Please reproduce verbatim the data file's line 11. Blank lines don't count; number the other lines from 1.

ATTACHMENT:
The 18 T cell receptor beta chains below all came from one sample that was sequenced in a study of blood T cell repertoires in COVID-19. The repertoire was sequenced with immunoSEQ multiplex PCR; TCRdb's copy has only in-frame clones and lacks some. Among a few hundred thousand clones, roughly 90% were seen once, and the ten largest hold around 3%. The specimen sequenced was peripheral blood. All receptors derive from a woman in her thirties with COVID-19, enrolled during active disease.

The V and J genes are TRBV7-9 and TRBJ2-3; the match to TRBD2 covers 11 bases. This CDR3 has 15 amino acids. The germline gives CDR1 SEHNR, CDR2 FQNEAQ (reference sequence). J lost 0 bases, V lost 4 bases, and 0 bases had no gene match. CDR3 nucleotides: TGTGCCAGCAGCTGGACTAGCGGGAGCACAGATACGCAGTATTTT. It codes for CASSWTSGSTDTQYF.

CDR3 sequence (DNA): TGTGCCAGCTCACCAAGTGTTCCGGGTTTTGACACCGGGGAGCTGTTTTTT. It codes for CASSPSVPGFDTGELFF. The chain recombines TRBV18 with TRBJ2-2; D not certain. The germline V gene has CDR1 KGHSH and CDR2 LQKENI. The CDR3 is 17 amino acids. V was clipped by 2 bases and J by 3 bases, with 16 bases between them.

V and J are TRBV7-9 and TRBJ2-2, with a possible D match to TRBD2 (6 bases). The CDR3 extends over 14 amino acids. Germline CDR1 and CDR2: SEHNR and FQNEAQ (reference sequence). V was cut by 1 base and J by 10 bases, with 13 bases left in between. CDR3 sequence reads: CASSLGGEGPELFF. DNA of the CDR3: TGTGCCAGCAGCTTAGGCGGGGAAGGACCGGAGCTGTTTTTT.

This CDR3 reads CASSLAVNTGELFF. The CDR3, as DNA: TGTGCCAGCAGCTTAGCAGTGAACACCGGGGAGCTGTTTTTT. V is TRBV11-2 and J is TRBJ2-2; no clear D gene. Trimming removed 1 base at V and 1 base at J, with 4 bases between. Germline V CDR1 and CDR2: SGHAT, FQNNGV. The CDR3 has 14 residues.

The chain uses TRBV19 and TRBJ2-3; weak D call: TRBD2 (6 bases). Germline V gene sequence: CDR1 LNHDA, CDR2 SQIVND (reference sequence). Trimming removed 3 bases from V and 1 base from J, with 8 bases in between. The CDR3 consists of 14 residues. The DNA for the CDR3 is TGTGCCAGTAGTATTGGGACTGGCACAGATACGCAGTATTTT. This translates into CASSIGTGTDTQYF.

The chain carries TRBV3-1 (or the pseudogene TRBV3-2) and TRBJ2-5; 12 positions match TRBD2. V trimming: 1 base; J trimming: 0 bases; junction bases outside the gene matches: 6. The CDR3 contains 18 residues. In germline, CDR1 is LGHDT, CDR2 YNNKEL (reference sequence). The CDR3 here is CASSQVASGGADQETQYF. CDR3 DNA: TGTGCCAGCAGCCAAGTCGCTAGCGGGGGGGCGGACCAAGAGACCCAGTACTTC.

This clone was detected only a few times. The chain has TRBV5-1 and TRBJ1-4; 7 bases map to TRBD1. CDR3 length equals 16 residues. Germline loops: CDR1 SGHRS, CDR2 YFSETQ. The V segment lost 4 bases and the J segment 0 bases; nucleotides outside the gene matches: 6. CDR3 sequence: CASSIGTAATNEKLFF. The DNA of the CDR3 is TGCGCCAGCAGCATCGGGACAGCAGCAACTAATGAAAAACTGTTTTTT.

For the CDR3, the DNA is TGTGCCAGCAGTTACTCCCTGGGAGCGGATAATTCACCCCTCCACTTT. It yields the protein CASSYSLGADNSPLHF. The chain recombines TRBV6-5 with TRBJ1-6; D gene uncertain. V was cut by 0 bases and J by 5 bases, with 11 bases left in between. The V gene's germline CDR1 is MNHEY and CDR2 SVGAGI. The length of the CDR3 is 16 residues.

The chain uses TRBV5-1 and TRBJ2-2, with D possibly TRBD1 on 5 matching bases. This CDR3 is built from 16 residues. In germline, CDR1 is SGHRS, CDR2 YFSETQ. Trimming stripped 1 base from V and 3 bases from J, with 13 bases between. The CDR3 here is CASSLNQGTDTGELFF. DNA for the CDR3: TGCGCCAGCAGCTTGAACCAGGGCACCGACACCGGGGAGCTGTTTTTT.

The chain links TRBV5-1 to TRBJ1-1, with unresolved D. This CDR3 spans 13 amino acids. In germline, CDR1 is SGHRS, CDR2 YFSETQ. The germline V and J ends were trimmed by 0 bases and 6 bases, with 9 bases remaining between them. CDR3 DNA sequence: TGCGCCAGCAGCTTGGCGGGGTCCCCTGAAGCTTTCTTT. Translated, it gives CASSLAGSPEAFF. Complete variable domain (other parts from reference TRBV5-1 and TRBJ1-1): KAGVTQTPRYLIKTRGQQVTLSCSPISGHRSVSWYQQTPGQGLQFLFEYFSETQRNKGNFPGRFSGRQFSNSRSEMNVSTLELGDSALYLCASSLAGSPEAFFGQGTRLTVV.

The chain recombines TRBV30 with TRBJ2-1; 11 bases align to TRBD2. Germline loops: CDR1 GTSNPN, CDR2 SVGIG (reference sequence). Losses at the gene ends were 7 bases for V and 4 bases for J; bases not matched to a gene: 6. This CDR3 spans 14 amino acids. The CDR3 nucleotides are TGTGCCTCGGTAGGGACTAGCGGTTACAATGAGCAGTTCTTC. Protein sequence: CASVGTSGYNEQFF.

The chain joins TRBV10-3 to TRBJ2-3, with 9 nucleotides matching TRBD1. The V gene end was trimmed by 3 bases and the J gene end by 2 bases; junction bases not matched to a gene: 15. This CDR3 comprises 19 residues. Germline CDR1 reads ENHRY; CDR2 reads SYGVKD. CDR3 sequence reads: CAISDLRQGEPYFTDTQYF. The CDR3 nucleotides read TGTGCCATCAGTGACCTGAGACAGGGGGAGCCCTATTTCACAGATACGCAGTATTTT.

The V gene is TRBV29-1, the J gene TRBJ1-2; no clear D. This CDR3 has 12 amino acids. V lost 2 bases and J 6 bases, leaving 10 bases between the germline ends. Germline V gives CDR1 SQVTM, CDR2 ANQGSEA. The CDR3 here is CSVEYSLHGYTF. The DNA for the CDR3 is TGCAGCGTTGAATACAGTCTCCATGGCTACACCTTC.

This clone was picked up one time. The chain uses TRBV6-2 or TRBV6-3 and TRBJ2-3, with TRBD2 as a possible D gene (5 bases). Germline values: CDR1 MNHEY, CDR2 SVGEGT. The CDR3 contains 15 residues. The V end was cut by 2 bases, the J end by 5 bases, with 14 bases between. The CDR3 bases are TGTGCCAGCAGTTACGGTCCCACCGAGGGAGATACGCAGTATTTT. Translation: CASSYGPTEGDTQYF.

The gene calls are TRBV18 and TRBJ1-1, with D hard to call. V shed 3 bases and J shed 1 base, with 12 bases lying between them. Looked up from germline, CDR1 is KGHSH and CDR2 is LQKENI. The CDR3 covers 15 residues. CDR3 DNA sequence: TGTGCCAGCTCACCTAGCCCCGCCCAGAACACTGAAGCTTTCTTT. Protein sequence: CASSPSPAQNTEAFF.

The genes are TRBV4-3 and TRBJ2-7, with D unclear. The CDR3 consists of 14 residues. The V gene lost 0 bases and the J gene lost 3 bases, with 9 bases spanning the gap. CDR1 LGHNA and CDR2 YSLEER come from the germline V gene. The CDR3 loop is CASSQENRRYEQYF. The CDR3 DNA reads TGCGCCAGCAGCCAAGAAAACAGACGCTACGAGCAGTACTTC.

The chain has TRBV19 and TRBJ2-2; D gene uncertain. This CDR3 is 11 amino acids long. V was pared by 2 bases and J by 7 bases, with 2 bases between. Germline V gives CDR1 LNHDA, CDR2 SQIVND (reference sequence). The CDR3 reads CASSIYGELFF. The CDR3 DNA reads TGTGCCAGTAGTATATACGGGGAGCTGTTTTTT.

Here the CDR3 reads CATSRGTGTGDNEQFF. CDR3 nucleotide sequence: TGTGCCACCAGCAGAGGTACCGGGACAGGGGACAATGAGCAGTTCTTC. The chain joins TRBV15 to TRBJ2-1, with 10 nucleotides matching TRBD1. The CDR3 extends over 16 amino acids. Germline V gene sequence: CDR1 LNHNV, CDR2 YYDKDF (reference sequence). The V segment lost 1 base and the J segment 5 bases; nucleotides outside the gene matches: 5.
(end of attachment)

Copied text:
The chain links TRBV5-1 to TRBJ1-1, with unresolved D. This CDR3 spans 13 amino acids. In germline, CDR1 is SGHRS, CDR2 YFSETQ. The germline V and J ends were trimmed by 0 bases and 6 bases, with 9 bases remaining between them. CDR3 DNA sequence: TGCGCCAGCAGCTTGGCGGGGTCCCCTGAAGCTTTCTTT. Translated, it gives CASSLAGSPEAFF. Complete variable domain (other parts from reference TRBV5-1 and TRBJ1-1): KAGVTQTPRYLIKTRGQQVTLSCSPISGHRSVSWYQQTPGQGLQFLFEYFSETQRNKGNFPGRFSGRQFSNSRSEMNVSTLELGDSALYLCASSLAGSPEAFFGQGTRLTVV.